In between, in contrast, in perpetuum

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'in perpetuum', a visual arts installation created by the 2017 Standard Bank Young Artist for Visual Art, Beth Diane Armstrong. (Photo: Megan Kelly/Cue Media).

Polished and gleaming steel poles blend together, grounded on the floor but reaching out into space, into infinity….

in perpetuum is an exhibition that is as vast as it is grounded. The Standard Bank Young Artist Award Winner for 2017, Beth Diane Armstrong, invites viewers into a sculptural display of steel structures which explore the infinite and the intimate, the transient and the still.

Some of the sculptures loom dauntingly, while smaller ones weave intricately back into themselves. Parts of a whole, or wholes in themselves, the structures come together to a form a powerful exhibition that is as intellectually dense as it is playful and open-ended. It challenges one’s experience of space.

‘In perpetuum’ means to be ongoing and never-ending. “A lot of the thematics in the show come down to the principle that everything is infinite. An object sitting in a space can continue to grow, it can exist beyond the space,” says exhibition curator, Emma van der Merwe.

“The sculptures themselves may be a fragment of a bigger part,” explains Armstrong. Thick steel poles are welded together to form the sculptures, some of which stand two to three metres high. Two of these are located outside of the 1820 Settlers’ National Monument, where they intentionally reflect, and also encompass, the greens, greys, and contours of the environment in which they are placed.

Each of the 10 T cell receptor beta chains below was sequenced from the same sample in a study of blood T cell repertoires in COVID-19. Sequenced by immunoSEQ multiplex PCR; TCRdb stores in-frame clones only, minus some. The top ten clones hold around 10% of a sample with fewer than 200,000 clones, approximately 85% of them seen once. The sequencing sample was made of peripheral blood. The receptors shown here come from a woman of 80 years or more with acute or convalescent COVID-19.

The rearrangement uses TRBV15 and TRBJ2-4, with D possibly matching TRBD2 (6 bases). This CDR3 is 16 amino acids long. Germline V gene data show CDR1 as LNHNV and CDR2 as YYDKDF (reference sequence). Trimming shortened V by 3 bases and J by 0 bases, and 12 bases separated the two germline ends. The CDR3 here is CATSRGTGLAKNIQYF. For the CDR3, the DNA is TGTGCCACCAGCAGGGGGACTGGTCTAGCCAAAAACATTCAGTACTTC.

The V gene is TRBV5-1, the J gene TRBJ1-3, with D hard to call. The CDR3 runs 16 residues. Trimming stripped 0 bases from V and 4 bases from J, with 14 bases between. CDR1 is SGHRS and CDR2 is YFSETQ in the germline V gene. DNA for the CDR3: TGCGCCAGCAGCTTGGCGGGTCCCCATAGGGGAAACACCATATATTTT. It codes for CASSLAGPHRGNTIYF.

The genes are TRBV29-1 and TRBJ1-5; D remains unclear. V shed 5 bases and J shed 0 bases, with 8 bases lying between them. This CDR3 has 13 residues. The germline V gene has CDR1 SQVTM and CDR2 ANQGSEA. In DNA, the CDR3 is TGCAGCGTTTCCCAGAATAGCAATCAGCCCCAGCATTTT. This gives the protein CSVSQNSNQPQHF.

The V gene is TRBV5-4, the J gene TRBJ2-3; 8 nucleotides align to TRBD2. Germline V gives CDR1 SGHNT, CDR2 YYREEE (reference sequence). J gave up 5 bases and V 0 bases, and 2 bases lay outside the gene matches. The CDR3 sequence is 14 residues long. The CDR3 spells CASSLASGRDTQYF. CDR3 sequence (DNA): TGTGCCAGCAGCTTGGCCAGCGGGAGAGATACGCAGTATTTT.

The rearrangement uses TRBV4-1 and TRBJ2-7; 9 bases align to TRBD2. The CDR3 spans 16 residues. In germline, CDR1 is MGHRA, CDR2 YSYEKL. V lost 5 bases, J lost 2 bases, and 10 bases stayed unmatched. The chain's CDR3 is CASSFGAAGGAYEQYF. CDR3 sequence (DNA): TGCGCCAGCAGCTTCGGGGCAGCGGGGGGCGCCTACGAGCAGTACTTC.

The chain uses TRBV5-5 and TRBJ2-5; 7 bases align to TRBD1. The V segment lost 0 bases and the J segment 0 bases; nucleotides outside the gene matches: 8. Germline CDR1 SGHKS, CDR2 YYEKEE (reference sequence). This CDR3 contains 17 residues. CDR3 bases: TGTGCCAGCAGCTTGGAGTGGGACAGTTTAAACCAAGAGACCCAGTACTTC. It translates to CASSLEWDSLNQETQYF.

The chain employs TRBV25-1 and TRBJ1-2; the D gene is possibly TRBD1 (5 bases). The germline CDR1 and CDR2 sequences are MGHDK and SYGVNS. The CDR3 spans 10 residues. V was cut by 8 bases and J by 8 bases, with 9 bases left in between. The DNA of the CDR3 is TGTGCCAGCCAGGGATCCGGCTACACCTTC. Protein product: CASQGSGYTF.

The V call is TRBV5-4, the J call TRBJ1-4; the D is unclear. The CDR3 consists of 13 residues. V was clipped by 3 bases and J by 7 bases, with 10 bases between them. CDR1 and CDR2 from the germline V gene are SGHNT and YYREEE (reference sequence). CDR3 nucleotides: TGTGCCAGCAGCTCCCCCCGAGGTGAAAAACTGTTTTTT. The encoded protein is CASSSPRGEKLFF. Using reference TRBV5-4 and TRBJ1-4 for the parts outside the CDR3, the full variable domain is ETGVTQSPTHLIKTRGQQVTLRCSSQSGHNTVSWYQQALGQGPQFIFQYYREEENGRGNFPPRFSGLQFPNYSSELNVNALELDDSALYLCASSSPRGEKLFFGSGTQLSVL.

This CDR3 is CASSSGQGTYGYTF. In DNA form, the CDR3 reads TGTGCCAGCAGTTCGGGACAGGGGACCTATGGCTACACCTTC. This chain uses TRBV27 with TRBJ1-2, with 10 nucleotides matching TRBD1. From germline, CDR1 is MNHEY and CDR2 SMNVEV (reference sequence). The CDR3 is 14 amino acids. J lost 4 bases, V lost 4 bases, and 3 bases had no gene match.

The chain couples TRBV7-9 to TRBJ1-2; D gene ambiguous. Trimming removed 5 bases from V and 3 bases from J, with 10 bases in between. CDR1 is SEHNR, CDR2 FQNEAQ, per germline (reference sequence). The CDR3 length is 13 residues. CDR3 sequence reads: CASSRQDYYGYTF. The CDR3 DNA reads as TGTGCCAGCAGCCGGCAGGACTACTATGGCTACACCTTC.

As a viewer comes closer to a sculpture, they become a part of it. Armstrong, who graduated with a Masters in Fine Art from Rhodes University in 2010, is well-known for her grand works. But the exhibition inside of the Monument also features small-scale sculptures, such as a steel bonsai-like tree and a rhizome sprawling wires that Armstrong has threaded together.

The sculptures simultaneously meld together and contrast with each other in the space. According to Armstrong, the monumental works could be seen as simple-building blocks like molecules, while the tree is small but deeply complex.

“I’m interested in the relationship between density and looseness,” says Armstrong, “[This influences] the way that I move through the world, on an [emotional, intellectual, and visual] level.”

Chaos and containment are also juxtaposed. While the tree is ordered and structured, grounded in roots that branch out, the rhizome grows infinitely in many directions. Armstrong, whose work is strongly grounded in mathematics, says that here the human need for meaning and order is contrasted with unknown infinity. The sculptures are also accompanied by a video featuring floating bokeh and line work, the dynamism of which contrasts with the grounded sculptures. The shadows of the sculptures also decorate the walls and floors, mimicking Armstrong’s dark line drawings which cover a portion of the gallery wall.

Both Armstrong and van der Merwe encourage viewers to see the exhibition when it is relatively quiet, and to change their perspectives of the sculptures often. As you move around, the sculptures form new arrangements and shadows, which contribute to the transient theme.

“The metaphor that permeates through the show is that this body of work is this artist’s means of contextualising her existence,” says van der Merwe. “But I do feel that one can experience the show as a means of contextualising one’s self. [The work] does not prescribe how you should feel, rather it gives you the opportunity to feel.”

But do not feel intimated by the dense cerebral grounding of the works. “Stop intellectualising,” says Armstrong, “Just come and feel something.”

in perpetuum can be viewed at the Monument Gallery and Outdoor Amphitheatre every day from 9am to 6pm.  

By Sam van Heerden

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